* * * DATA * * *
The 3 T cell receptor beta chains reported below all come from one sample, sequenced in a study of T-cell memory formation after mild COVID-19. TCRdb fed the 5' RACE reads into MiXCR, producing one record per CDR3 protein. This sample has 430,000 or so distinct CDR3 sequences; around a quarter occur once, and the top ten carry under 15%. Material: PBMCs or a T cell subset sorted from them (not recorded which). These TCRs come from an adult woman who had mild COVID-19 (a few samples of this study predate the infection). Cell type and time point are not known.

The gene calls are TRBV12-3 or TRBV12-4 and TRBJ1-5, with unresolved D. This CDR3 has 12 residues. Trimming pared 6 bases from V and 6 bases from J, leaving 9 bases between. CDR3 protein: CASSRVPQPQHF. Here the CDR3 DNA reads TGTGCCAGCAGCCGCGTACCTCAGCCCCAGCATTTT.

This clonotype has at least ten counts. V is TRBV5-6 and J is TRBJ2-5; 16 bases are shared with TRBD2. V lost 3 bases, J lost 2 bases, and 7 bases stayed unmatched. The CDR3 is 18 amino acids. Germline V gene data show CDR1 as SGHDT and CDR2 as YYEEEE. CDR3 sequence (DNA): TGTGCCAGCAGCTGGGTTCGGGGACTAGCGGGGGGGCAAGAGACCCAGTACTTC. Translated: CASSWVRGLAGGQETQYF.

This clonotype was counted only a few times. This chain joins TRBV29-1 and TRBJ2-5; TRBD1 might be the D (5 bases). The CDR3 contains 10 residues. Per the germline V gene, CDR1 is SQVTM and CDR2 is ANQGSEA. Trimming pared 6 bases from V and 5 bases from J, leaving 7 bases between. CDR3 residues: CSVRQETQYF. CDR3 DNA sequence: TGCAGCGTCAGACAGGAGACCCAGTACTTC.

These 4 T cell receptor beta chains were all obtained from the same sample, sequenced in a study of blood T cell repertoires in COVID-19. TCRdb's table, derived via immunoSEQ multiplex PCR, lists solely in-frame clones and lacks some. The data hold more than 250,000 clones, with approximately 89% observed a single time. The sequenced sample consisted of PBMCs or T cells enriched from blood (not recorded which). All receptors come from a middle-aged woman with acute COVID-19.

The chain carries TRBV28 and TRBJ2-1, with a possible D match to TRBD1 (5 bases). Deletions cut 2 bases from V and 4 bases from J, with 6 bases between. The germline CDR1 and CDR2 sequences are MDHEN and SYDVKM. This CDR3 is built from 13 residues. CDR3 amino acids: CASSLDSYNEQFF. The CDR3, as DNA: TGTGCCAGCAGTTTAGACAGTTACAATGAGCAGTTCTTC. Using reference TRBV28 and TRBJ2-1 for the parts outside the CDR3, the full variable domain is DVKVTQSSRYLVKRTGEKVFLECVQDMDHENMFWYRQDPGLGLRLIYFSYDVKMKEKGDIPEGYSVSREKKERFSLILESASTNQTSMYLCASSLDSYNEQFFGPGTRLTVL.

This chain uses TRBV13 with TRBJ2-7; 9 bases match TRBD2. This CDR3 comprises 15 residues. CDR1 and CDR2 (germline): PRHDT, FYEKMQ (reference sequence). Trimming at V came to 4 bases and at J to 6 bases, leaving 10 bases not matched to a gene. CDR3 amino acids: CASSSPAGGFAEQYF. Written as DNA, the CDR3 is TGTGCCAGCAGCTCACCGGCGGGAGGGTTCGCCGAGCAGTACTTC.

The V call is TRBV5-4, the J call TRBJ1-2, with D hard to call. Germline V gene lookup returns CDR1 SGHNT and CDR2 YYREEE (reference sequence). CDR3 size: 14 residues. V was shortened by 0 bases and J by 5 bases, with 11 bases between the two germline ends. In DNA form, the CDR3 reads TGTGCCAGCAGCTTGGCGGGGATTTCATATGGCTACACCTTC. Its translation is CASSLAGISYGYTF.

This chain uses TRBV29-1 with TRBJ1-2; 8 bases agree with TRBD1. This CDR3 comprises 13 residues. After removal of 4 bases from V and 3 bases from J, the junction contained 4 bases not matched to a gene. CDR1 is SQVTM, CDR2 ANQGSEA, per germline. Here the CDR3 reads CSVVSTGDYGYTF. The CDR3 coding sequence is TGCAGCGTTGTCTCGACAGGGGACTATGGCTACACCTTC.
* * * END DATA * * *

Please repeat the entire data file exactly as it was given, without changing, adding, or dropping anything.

The 3 T cell receptor beta chains reported below all come from one sample, sequenced in a study of T-cell memory formation after mild COVID-19. TCRdb fed the 5' RACE reads into MiXCR, producing one record per CDR3 protein. This sample has 430,000 or so distinct CDR3 sequences; around a quarter occur once, and the top ten carry under 15%. Material: PBMCs or a T cell subset sorted from them (not recorded which). These TCRs come from an adult woman who had mild COVID-19 (a few samples of this study predate the infection). Cell type and time point are not known.

The gene calls are TRBV12-3 or TRBV12-4 and TRBJ1-5, with unresolved D. This CDR3 has 12 residues. Trimming pared 6 bases from V and 6 bases from J, leaving 9 bases between. CDR3 protein: CASSRVPQPQHF. Here the CDR3 DNA reads TGTGCCAGCAGCCGCGTACCTCAGCCCCAGCATTTT.

This clonotype has at least ten counts. V is TRBV5-6 and J is TRBJ2-5; 16 bases are shared with TRBD2. V lost 3 bases, J lost 2 bases, and 7 bases stayed unmatched. The CDR3 is 18 amino acids. Germline V gene data show CDR1 as SGHDT and CDR2 as YYEEEE. CDR3 sequence (DNA): TGTGCCAGCAGCTGGGTTCGGGGACTAGCGGGGGGGCAAGAGACCCAGTACTTC. Translated: CASSWVRGLAGGQETQYF.

This clonotype was counted only a few times. This chain joins TRBV29-1 and TRBJ2-5; TRBD1 might be the D (5 bases). The CDR3 contains 10 residues. Per the germline V gene, CDR1 is SQVTM and CDR2 is ANQGSEA. Trimming pared 6 bases from V and 5 bases from J, leaving 7 bases between. CDR3 residues: CSVRQETQYF. CDR3 DNA sequence: TGCAGCGTCAGACAGGAGACCCAGTACTTC.

These 4 T cell receptor beta chains were all obtained from the same sample, sequenced in a study of blood T cell repertoires in COVID-19. TCRdb's table, derived via immunoSEQ multiplex PCR, lists solely in-frame clones and lacks some. The data hold more than 250,000 clones, with approximately 89% observed a single time. The sequenced sample consisted of PBMCs or T cells enriched from blood (not recorded which). All receptors come from a middle-aged woman with acute COVID-19.

The chain carries TRBV28 and TRBJ2-1, with a possible D match to TRBD1 (5 bases). Deletions cut 2 bases from V and 4 bases from J, with 6 bases between. The germline CDR1 and CDR2 sequences are MDHEN and SYDVKM. This CDR3 is built from 13 residues. CDR3 amino acids: CASSLDSYNEQFF. The CDR3, as DNA: TGTGCCAGCAGTTTAGACAGTTACAATGAGCAGTTCTTC. Using reference TRBV28 and TRBJ2-1 for the parts outside the CDR3, the full variable domain is DVKVTQSSRYLVKRTGEKVFLECVQDMDHENMFWYRQDPGLGLRLIYFSYDVKMKEKGDIPEGYSVSREKKERFSLILESASTNQTSMYLCASSLDSYNEQFFGPGTRLTVL.

This chain uses TRBV13 with TRBJ2-7; 9 bases match TRBD2. This CDR3 comprises 15 residues. CDR1 and CDR2 (germline): PRHDT, FYEKMQ (reference sequence). Trimming at V came to 4 bases and at J to 6 bases, leaving 10 bases not matched to a gene. CDR3 amino acids: CASSSPAGGFAEQYF. Written as DNA, the CDR3 is TGTGCCAGCAGCTCACCGGCGGGAGGGTTCGCCGAGCAGTACTTC.

The V call is TRBV5-4, the J call TRBJ1-2, with D hard to call. Germline V gene lookup returns CDR1 SGHNT and CDR2 YYREEE (reference sequence). CDR3 size: 14 residues. V was shortened by 0 bases and J by 5 bases, with 11 bases between the two germline ends. In DNA form, the CDR3 reads TGTGCCAGCAGCTTGGCGGGGATTTCATATGGCTACACCTTC. Its translation is CASSLAGISYGYTF.

This chain uses TRBV29-1 with TRBJ1-2; 8 bases agree with TRBD1. This CDR3 comprises 13 residues. After removal of 4 bases from V and 3 bases from J, the junction contained 4 bases not matched to a gene. CDR1 is SQVTM, CDR2 ANQGSEA, per germline. Here the CDR3 reads CSVVSTGDYGYTF. The CDR3 coding sequence is TGCAGCGTTGTCTCGACAGGGGACTATGGCTACACCTTC.